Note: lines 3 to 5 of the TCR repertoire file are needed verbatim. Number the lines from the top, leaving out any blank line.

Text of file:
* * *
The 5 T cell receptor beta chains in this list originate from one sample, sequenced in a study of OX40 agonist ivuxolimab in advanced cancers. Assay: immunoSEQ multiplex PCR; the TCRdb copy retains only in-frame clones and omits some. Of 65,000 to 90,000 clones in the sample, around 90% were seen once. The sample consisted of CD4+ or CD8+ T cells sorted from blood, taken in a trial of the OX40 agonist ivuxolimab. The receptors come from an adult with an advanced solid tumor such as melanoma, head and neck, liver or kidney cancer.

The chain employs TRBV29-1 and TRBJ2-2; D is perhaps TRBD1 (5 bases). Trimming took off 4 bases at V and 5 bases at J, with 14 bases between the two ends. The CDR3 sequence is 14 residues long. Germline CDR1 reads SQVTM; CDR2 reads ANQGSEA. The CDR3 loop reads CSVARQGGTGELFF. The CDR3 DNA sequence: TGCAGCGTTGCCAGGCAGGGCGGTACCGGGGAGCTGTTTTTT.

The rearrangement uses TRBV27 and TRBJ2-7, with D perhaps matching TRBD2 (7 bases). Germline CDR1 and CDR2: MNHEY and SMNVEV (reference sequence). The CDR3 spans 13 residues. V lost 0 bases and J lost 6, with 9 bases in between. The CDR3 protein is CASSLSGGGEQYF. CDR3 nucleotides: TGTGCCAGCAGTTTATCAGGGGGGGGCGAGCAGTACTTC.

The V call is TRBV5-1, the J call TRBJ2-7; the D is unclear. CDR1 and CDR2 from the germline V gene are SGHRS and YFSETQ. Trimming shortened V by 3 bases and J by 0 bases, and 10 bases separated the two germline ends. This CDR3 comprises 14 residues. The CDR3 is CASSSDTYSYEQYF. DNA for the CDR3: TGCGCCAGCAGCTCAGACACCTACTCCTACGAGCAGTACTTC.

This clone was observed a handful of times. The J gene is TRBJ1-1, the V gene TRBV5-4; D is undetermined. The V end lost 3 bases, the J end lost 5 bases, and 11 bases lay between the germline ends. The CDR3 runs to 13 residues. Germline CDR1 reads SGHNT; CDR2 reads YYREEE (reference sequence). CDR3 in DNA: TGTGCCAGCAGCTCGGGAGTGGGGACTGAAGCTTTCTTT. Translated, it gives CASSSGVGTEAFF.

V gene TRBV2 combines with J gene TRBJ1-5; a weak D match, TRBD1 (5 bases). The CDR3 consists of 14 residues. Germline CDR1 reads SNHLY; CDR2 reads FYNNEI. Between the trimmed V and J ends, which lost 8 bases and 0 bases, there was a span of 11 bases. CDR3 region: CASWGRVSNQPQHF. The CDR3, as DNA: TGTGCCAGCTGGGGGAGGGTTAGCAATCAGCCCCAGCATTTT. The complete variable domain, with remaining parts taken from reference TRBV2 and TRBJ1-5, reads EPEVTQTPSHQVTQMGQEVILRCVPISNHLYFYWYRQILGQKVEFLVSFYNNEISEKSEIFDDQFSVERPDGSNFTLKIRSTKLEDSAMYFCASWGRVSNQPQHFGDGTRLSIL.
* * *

The rearrangement uses TRBV27 and TRBJ2-7, with D perhaps matching TRBD2 (7 bases). Germline CDR1 and CDR2: MNHEY and SMNVEV (reference sequence). The CDR3 spans 13 residues. V lost 0 bases and J lost 6, with 9 bases in between. The CDR3 protein is CASSLSGGGEQYF. CDR3 nucleotides: TGTGCCAGCAGTTTATCAGGGGGGGGCGAGCAGTACTTC.

The V call is TRBV5-1, the J call TRBJ2-7; the D is unclear. CDR1 and CDR2 from the germline V gene are SGHRS and YFSETQ. Trimming shortened V by 3 bases and J by 0 bases, and 10 bases separated the two germline ends. This CDR3 comprises 14 residues. The CDR3 is CASSSDTYSYEQYF. DNA for the CDR3: TGCGCCAGCAGCTCAGACACCTACTCCTACGAGCAGTACTTC.

This clone was observed a handful of times. The J gene is TRBJ1-1, the V gene TRBV5-4; D is undetermined. The V end lost 3 bases, the J end lost 5 bases, and 11 bases lay between the germline ends. The CDR3 runs to 13 residues. Germline CDR1 reads SGHNT; CDR2 reads YYREEE (reference sequence). CDR3 in DNA: TGTGCCAGCAGCTCGGGAGTGGGGACTGAAGCTTTCTTT. Translated, it gives CASSSGVGTEAFF.